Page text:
Measurement of Testosterone: How Important Is a Morning Blood Draw?

Presentation Number: THR-123
Date of Presentation: March 5th, 2015

E. David Crawford1, Wendy Poage2, Allen Nyhuis3, David Alan Price3, Sherie A Dowsett3 and David Muram*3
1University of Colorado, 2Prostate Conditions Education Council, 3Eli Lilly and Company

Abstract

Introduction

Serum testosterone levels exhibit a circadian variation, with peak levels in the morning. Evidence-based guidelines recommend that morning total testosterone (TT) levels be measured using a reliable assay as the initial diagnostic test for androgen deficiency (1). However, it is not known whether adherence to a morning blood draw is truly necessary. It has been argued that the circadian rhythm is diminished in older men such that TT measurement need not be limited to morning sampling, and patients who are seen later in the day can be sampled outside the recommended window, avoiding the need to return for a morning blood draw on a subsequent day. The purpose of this analysis was to determine whether it is appropriate to expand the 8-11 AM blood sampling window for the measurement of TT levels.

Methods

The study sample comprised men who elected to be screened during the September 2013 Prostate Cancer Awareness Week (PCAW), a US community-based prostate cancer screening program sponsored by the Prostate Conditions Educational Council (PCEC). Men undergoing screening provided informed consent, completed a series of health questionnaires, underwent a medical evaluation and, for a large subset, had blood drawn for laboratory assays, including measurement of TT levels. Analyses were performed using data from men with sufficient data for evaluation. TT levels measured in blood samples drawn from 8-11 AM (n=229) were compared with those measured during the rest of the day (n=442) (using the 2-sample t-test) as well as with those values from specific time windows (using ANOVA): 11 AM-2 PM (n=202), 2-5 PM (n=99), 5-8 PM (n=103), and 8 PM-8 AM (n=38). Analysis of variance methods were also used to adjust comparisons for age and BMI.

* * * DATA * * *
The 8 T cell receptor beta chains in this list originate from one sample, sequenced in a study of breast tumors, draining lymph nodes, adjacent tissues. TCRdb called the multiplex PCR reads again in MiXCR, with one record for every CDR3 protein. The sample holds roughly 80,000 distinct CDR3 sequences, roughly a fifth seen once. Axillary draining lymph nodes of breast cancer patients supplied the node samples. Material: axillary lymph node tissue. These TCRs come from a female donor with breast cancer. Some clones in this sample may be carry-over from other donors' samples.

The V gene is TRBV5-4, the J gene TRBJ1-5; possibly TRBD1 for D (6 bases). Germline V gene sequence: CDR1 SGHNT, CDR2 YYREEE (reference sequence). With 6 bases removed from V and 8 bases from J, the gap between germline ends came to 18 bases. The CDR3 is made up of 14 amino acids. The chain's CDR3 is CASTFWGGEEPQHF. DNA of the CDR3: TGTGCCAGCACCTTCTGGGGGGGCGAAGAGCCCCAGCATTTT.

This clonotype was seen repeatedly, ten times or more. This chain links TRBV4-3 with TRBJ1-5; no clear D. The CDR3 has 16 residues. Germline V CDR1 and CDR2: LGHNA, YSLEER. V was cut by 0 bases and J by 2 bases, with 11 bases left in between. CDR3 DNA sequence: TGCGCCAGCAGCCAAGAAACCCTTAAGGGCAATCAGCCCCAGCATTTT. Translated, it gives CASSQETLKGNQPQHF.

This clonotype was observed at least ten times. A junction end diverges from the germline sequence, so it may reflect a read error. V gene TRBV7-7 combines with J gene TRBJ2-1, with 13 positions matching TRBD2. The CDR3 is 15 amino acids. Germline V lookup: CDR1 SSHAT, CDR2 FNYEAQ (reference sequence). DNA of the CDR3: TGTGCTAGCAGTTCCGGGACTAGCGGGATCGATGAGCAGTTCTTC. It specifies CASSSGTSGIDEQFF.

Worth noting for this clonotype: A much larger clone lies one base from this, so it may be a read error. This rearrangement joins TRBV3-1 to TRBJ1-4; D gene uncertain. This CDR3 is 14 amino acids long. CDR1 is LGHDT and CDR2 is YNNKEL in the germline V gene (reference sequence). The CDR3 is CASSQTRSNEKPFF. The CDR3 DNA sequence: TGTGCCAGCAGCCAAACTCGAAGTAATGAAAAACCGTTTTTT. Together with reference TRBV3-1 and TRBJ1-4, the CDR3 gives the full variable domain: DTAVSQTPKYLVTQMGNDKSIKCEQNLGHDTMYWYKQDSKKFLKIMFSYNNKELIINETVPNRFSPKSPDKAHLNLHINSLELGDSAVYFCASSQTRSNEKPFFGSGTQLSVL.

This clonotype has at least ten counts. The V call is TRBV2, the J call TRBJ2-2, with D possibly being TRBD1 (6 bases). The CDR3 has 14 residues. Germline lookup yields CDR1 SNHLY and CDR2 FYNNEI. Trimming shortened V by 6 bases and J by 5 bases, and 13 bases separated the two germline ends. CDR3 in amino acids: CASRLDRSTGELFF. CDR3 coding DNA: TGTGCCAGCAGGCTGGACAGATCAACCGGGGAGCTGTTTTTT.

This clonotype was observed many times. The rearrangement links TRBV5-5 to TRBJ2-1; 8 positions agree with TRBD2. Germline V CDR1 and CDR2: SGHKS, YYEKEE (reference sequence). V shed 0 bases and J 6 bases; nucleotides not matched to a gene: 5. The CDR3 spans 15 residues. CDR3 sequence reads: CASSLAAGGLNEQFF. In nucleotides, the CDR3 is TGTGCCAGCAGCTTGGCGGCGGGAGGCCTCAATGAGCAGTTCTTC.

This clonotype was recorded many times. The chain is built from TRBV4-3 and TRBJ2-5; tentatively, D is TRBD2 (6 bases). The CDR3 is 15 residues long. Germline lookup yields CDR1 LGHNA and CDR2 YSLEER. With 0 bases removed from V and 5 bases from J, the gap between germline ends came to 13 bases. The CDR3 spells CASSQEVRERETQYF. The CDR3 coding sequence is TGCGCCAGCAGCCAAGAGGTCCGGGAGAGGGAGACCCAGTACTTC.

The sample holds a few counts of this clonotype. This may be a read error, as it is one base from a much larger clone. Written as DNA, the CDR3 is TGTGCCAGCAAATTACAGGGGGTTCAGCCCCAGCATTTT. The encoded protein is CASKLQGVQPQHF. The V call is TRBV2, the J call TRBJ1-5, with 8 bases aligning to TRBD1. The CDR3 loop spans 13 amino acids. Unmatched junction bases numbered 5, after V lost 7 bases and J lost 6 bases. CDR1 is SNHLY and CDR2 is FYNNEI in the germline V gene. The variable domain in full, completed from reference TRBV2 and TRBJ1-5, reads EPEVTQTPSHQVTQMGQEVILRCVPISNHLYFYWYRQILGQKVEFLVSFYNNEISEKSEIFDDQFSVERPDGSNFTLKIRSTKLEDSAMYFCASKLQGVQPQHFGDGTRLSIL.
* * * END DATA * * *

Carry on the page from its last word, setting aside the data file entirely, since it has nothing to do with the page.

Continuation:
Results

TT levels measured in blood drawn from 8-11 AM differed significantly from those drawn outside this time window (411.7 vs 368.3 ng/dl; p=0.0028). Differences in TT levels were evident across the 5 blood draw time windows (p=0.0006). These differences persisted after adjustment for age and BMI. TT levels in blood drawn from 2-5 PM (344.3 ng/dl) and 5-8 PM (334.4 ng/dl) differed significantly when compared directly with blood drawn from 8-11 AM (p<0.05), while TT levels in blood drawn from 11 AM-2 PM (396.5 ng/dl) and 8 PM-8 AM (373.4 ng/dl) did not (p>0.05).

 Conclusion

In this analysis, TT levels in blood drawn from 11 AM-2 PM did not differ significantly from and, in fact, were numerically similar to TT levels in blood drawn from 8-11 AM. There may be clinical utility in expanding the blood draw window for TT measurement to early afternoon.

 

Disclosure: EDC: Consultant, Genomic Health, Consultant, Jansen Pharmaceuticals, Consultant, Dendreon, Consultant, Ferring Pharmaceuticals, Employee, Ferring Pharmaceuticals, Consultant, MDx, Consultant, Bayer, Inc.. WP: CME Programming, Independent Contractor, Bayer, Inc., Collaborator, Abbott Laboratories, Collaborator, Genomic Dx, Collaborator, Strand Diagnostics, Collaborator, MDx Health. AN: Employee, Eli Lilly & Company. DAP: Employee, Eli Lilly & Company. SAD: Employee, Eli Lilly & Company. DM: Employee, Eli Lilly & Company.